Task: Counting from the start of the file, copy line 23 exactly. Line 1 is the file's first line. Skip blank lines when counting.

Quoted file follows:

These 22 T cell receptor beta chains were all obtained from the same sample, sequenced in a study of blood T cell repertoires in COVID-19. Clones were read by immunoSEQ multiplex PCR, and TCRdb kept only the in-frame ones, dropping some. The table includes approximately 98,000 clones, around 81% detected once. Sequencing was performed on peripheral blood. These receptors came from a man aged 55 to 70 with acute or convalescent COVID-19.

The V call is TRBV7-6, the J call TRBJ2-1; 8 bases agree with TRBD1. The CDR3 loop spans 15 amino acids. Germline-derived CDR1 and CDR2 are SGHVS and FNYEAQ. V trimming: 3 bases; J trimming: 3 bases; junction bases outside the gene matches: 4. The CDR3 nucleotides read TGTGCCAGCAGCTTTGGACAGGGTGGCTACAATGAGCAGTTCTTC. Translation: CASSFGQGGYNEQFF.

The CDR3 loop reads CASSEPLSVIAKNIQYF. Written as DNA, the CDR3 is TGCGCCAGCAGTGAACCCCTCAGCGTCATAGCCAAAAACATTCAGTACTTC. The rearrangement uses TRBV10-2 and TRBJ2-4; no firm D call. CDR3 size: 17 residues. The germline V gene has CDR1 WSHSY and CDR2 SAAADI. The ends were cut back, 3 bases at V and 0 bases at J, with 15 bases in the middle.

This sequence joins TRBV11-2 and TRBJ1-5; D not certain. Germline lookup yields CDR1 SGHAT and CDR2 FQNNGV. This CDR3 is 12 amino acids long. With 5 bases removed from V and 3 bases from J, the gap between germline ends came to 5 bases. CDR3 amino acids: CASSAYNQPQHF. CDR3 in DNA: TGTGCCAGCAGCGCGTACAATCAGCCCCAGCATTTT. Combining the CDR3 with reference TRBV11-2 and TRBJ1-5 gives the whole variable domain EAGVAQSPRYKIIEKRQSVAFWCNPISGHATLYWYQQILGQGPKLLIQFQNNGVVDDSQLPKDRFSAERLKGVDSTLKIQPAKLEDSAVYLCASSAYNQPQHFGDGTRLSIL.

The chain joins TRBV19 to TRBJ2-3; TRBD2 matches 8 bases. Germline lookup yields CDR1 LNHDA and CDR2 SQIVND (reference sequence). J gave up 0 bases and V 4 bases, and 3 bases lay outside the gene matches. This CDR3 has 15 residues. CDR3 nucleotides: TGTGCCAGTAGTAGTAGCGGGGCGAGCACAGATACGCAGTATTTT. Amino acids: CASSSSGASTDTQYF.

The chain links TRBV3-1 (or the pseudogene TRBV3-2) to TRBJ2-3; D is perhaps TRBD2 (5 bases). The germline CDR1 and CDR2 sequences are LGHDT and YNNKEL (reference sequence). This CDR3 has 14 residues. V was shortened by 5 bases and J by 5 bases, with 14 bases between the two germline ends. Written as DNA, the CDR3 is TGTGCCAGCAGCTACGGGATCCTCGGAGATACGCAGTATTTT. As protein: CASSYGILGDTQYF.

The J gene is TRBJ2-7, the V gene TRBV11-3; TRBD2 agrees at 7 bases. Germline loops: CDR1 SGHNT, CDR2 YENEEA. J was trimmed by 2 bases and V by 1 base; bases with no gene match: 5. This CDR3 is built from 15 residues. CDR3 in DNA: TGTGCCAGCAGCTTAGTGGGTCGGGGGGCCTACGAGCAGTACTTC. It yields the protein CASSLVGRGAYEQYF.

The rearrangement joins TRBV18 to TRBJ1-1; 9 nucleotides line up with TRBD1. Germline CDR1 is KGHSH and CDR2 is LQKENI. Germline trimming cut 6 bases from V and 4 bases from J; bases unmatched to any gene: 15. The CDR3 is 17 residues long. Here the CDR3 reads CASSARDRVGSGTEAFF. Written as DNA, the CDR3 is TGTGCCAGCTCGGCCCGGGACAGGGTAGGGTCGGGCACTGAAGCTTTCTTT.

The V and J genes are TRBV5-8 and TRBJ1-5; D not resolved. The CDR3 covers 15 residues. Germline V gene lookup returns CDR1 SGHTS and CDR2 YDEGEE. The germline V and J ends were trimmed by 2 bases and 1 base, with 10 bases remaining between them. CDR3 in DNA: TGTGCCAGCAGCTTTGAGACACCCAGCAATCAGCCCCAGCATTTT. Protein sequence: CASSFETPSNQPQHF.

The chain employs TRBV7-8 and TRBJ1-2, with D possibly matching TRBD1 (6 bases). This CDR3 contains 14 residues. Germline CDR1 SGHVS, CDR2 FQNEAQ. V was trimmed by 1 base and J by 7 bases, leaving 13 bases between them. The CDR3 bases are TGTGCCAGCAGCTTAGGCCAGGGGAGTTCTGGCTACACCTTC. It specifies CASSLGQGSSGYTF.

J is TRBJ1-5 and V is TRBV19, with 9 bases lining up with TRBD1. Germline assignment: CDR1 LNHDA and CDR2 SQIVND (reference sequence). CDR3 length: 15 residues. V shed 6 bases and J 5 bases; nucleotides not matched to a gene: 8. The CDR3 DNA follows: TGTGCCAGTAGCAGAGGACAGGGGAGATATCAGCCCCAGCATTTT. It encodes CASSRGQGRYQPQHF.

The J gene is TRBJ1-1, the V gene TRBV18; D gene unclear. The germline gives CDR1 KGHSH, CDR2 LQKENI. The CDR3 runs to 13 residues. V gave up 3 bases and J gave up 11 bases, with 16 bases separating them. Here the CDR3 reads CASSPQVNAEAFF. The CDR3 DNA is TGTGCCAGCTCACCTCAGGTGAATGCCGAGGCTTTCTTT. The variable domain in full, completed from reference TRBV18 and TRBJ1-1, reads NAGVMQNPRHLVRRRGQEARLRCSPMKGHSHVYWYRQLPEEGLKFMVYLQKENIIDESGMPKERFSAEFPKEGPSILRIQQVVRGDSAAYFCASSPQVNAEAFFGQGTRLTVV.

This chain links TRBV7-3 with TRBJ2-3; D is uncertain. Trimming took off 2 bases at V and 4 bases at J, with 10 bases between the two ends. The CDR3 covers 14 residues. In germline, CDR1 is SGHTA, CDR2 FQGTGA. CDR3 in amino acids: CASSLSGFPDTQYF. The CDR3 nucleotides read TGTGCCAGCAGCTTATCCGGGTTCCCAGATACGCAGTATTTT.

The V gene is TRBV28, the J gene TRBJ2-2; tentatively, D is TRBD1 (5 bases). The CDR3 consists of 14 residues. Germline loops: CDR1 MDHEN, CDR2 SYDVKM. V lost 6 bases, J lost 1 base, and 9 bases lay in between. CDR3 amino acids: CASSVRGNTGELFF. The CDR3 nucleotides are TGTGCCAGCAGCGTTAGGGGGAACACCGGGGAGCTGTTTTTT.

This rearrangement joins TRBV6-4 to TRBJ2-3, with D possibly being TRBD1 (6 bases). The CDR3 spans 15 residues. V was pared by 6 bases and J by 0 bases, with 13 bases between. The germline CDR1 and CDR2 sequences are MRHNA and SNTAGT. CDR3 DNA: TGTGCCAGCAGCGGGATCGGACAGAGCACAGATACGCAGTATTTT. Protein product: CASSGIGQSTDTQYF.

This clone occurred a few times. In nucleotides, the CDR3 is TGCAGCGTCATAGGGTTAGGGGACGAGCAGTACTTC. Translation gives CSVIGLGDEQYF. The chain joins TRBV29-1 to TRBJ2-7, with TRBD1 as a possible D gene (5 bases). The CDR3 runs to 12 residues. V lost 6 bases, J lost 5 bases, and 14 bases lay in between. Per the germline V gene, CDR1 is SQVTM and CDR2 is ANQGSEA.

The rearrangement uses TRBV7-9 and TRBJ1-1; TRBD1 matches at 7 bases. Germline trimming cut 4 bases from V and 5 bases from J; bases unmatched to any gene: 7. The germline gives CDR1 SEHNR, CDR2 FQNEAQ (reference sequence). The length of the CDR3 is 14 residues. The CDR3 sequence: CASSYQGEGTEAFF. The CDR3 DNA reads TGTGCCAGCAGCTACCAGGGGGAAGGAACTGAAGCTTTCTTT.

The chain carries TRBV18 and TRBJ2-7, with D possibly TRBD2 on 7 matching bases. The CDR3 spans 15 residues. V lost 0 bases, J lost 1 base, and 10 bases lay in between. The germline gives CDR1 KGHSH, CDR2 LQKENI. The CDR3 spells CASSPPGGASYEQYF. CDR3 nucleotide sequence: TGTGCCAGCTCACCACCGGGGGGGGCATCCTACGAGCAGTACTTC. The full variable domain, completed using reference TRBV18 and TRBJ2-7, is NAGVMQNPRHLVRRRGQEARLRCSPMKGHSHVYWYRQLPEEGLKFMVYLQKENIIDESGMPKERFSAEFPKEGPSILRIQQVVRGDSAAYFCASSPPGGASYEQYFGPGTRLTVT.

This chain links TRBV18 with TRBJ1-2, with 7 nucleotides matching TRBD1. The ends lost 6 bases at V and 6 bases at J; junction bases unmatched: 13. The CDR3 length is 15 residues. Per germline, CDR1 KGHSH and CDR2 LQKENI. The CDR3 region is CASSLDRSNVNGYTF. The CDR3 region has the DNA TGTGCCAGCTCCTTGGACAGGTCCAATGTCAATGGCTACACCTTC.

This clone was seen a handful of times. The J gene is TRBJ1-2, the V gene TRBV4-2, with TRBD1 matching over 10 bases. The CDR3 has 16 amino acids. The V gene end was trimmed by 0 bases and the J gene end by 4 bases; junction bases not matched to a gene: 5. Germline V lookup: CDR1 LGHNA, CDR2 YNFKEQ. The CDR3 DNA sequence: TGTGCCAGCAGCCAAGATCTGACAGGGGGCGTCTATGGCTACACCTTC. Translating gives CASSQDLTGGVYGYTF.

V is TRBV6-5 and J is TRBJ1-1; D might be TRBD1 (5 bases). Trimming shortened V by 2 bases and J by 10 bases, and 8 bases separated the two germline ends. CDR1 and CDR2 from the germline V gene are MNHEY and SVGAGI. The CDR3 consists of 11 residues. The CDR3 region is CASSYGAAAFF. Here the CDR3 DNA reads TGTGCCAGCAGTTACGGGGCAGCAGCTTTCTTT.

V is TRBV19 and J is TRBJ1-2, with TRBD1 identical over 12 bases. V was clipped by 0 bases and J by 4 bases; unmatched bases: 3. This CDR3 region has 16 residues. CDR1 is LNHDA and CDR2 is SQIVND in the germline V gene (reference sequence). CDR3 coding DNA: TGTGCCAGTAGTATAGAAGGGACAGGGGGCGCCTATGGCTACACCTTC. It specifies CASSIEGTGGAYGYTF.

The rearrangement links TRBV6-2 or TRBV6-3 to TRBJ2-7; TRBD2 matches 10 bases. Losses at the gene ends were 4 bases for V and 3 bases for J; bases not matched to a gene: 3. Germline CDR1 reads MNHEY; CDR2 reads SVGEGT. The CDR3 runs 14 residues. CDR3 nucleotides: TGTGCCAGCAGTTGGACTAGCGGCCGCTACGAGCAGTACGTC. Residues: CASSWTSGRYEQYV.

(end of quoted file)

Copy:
The rearrangement links TRBV6-2 or TRBV6-3 to TRBJ2-7; TRBD2 matches 10 bases. Losses at the gene ends were 4 bases for V and 3 bases for J; bases not matched to a gene: 3. Germline CDR1 reads MNHEY; CDR2 reads SVGEGT. The CDR3 runs 14 residues. CDR3 nucleotides: TGTGCCAGCAGTTGGACTAGCGGCCGCTACGAGCAGTACGTC. Residues: CASSWTSGRYEQYV.